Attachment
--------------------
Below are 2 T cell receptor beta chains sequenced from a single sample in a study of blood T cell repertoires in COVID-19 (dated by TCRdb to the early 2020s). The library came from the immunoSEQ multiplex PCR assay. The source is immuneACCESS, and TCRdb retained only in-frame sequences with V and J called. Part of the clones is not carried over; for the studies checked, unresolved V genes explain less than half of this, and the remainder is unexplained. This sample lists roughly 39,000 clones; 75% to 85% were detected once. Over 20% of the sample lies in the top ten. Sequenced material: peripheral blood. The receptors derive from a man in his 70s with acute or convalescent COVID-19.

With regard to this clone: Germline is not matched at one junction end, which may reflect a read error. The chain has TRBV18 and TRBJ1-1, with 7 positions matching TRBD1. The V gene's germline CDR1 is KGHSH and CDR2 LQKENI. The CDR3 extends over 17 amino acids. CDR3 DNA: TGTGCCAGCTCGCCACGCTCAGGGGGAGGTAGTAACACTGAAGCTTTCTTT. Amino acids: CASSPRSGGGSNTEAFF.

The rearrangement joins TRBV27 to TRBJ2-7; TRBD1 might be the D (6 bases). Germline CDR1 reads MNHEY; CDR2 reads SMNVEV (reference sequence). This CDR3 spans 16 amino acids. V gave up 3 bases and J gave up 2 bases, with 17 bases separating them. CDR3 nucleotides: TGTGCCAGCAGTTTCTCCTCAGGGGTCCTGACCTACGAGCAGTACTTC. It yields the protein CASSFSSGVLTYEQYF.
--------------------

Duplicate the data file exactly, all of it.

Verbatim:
Below are 2 T cell receptor beta chains sequenced from a single sample in a study of blood T cell repertoires in COVID-19 (dated by TCRdb to the early 2020s). The library came from the immunoSEQ multiplex PCR assay. The source is immuneACCESS, and TCRdb retained only in-frame sequences with V and J called. Part of the clones is not carried over; for the studies checked, unresolved V genes explain less than half of this, and the remainder is unexplained. This sample lists roughly 39,000 clones; 75% to 85% were detected once. Over 20% of the sample lies in the top ten. Sequenced material: peripheral blood. The receptors derive from a man in his 70s with acute or convalescent COVID-19.

With regard to this clone: Germline is not matched at one junction end, which may reflect a read error. The chain has TRBV18 and TRBJ1-1, with 7 positions matching TRBD1. The V gene's germline CDR1 is KGHSH and CDR2 LQKENI. The CDR3 extends over 17 amino acids. CDR3 DNA: TGTGCCAGCTCGCCACGCTCAGGGGGAGGTAGTAACACTGAAGCTTTCTTT. Amino acids: CASSPRSGGGSNTEAFF.

The rearrangement joins TRBV27 to TRBJ2-7; TRBD1 might be the D (6 bases). Germline CDR1 reads MNHEY; CDR2 reads SMNVEV (reference sequence). This CDR3 spans 16 amino acids. V gave up 3 bases and J gave up 2 bases, with 17 bases separating them. CDR3 nucleotides: TGTGCCAGCAGTTTCTCCTCAGGGGTCCTGACCTACGAGCAGTACTTC. It yields the protein CASSFSSGVLTYEQYF.